The pandemic has transformed our movie-watching habits. Cinemas have had a shocking run of closing, reopening and closing again during lockdowns. And even when they were operating, some film-goers stuck with streaming services at home and others were wary about sharing cinema space with strangers. That meant many of us missed the big movies of the last year. With lockdown back, now is the chance to catch up.
When director Christopher Nolan’s epic sci-fi espionage thriller opened last August, it was the great hope to bring audiences back to cinemas around the world. But continued lockdowns and the time-bending, mind-bending plot limited how many people saw it.
Rundown: A nameless agent (John David Washington) faces an apocalyptic threat from the future where time can be reversed. With the help of an English spy (Robert Pattinson), he tracks down a Russian oligarch (Kenneth Branagh) via his glamorous young wife (Elizabeth Debicki).
Where to watch: Stream on Netflix, Binge, Foxtel; rent on Apple TV $2.99; Google Play, Telstra TV $6.99; Prime, Microsoft $7.99*.
WONDER WOMAN 1984
While other Hollywood blockbusters were postponed, the sequel to 2017’s Wonder Woman opened as planned last Boxing Day. Director Patty Jenkins teamed up again with Gal Gadot as the immortal Amazon warrior.
Rundown: Working as an archaeologist at the Smithsonian Museum, Diana Prince aka Wonder Woman has to combat the world-dominating plans of an unhinged entrepreneur (Pedro Pascal) and a klutzy colleague who becomes Cheetah (Kristen Wiig).
Where to watch: Rent on Apple TV, Google Play, Telstra TV $6.99; Prime, Microsoft $7.99.
Australian films drew audiences back to cinemas in January with The Dry, Penguin Bloom and High Ground. Director Robert Connolly’s adaptation of Jane Harper’s bestselling novel soared to more than $20 million at the box office.
Rundown: When an Australian Federal Police agent (Eric Bana) returns to his drought-stricken hometown for the funeral of a childhood friend, he discovers a mystery around the apparent murder-suicide.
Where to watch: Rent on Prime, Google Play, Fetch, Microsoft, Telstra $6.99.
The Academy Awards were a triumph for previously little-known filmmaker Chloe Zhao. She shot this poetic drama, which won Oscars for best picture, director and actress, travelling across America in vans.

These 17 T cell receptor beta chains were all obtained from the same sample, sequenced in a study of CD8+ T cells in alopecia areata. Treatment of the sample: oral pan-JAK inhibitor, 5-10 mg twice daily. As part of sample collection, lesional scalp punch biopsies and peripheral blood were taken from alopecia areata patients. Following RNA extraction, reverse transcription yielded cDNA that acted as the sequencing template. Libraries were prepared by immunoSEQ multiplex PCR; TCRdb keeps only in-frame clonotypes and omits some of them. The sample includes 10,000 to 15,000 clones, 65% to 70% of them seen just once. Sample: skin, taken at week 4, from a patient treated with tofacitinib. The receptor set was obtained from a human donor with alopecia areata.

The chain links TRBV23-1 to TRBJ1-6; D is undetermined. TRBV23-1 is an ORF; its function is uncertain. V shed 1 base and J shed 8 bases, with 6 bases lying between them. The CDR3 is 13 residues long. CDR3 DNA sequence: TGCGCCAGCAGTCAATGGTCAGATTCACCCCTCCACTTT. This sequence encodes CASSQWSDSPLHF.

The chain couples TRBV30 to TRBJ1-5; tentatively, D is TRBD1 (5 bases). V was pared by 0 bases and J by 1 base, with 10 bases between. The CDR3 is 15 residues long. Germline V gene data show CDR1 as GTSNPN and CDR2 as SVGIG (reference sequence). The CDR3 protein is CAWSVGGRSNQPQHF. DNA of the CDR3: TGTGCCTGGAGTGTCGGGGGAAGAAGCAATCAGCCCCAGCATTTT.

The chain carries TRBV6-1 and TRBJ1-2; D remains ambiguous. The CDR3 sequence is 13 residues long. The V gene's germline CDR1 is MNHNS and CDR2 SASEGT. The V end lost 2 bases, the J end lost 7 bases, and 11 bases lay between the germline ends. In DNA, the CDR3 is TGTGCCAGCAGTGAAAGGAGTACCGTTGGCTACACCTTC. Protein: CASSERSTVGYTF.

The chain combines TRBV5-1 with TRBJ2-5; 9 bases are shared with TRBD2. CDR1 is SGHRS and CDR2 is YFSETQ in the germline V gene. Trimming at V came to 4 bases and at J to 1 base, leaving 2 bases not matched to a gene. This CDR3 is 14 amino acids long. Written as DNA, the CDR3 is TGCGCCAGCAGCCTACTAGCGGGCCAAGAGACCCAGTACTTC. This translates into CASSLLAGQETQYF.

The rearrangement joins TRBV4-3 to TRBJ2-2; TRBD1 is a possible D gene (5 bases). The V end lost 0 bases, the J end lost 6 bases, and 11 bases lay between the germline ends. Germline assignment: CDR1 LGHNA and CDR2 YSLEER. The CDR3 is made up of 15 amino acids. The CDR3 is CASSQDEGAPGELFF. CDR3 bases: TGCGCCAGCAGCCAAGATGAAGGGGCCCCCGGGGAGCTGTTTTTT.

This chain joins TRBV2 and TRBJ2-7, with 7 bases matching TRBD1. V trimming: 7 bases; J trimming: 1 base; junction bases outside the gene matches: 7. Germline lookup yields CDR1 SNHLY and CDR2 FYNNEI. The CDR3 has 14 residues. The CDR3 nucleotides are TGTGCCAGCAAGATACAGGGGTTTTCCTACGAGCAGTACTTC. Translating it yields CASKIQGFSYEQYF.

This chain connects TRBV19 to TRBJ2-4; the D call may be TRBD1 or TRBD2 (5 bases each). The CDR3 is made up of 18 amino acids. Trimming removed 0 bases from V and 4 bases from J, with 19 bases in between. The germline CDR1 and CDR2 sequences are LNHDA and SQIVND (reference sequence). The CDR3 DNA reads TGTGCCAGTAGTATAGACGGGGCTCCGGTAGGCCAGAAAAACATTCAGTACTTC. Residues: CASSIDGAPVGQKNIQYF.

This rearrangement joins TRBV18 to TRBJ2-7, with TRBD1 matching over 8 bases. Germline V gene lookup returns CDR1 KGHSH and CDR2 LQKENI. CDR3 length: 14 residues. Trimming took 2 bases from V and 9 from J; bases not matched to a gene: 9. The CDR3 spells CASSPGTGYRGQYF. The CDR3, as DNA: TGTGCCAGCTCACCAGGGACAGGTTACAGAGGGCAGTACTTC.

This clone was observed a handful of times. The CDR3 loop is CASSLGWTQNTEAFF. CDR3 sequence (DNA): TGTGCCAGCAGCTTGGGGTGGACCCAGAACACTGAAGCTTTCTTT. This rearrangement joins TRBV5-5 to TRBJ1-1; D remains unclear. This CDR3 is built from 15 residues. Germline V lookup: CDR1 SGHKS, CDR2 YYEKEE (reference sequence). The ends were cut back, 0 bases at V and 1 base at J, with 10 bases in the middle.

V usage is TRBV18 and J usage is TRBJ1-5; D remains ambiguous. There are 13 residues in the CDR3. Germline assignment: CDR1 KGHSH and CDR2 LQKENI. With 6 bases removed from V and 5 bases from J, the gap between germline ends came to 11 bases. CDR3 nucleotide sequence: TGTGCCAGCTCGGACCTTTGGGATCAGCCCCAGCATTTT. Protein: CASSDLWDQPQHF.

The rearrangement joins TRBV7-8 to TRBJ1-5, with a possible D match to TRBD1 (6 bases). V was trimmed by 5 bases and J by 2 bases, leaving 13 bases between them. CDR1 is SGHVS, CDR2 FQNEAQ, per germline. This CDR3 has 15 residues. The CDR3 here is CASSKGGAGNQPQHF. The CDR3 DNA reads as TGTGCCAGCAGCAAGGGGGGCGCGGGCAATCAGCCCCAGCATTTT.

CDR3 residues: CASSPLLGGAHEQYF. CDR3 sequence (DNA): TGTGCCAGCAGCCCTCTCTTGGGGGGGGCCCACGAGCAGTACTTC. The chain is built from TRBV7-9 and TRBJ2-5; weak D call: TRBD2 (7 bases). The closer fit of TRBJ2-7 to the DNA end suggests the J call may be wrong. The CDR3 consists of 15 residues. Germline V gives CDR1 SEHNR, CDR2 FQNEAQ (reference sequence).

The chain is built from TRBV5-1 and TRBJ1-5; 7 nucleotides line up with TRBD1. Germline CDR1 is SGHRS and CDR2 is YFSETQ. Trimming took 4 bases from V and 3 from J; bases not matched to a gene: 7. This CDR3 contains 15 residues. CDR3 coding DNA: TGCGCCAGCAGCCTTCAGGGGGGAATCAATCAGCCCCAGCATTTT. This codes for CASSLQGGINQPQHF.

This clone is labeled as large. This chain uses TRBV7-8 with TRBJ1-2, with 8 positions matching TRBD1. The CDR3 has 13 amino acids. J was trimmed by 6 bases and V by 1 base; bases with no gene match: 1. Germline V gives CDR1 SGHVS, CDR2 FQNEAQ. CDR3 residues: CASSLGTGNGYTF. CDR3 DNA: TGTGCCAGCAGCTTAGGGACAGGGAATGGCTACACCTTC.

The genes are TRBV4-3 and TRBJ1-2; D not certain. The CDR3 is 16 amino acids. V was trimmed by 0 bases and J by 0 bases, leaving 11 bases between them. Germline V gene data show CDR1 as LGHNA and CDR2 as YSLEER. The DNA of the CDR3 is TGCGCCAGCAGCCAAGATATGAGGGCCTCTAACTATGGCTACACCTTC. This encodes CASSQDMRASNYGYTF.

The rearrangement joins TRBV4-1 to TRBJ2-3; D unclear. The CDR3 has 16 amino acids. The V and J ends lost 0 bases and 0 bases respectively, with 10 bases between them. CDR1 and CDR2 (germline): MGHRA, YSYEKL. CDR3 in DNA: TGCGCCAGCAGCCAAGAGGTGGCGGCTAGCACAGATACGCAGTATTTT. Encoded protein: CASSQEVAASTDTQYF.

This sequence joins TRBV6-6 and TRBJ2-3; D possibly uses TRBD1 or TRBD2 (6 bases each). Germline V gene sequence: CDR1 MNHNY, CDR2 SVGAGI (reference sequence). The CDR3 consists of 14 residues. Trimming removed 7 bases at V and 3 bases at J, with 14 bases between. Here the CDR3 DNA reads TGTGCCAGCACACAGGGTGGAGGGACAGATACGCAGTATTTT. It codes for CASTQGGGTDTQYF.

Rundown: With the collapse of a Nevada mining town, widowed Fern (Frances McDormand) is forced to go on the road as an itinerant worker. She finds a community of other nomads (playing versions of themselves).
Where to watch: Stream on Disney +, Foxtel; rent on Fetch $3.99, Google Play $4.99, Prime, Microsoft $6.99.
A warm-hearted autobiographical drama from American director Lee Isaac Chung that won best supporting actress for Youn Yuh-jung at the Oscars. It was also up for best picture, director, actor, original screenplay and original score.
Rundown: A family of South Korean immigrants move to rural Arkansas in the 1980s. While Jacob (Steven Yeun) wants to grow produce for fellow immigrants, wife Monica (Han Ye-ri) is upset about living with their children (Alan Kim, Noel Kate Cho) in an isolated trailer.
Where to watch: Rent on Google Play, Fetch $5.99; Apple TV, Prime, Microsoft $6.99.
PROMISING YOUNG WOMAN
British writer-director Emerald Fennell emerged as a cinema talent with this savagely comic revenge thriller about toxic masculinity. It won best original screenplay at the Oscars and was also up for best film, director, actress and editing.
Rundown: A former medical student who works in a cafe (Carey Mulligan) confronts the predatory behaviour of men in bars, troubled by an earlier crime against her best friend.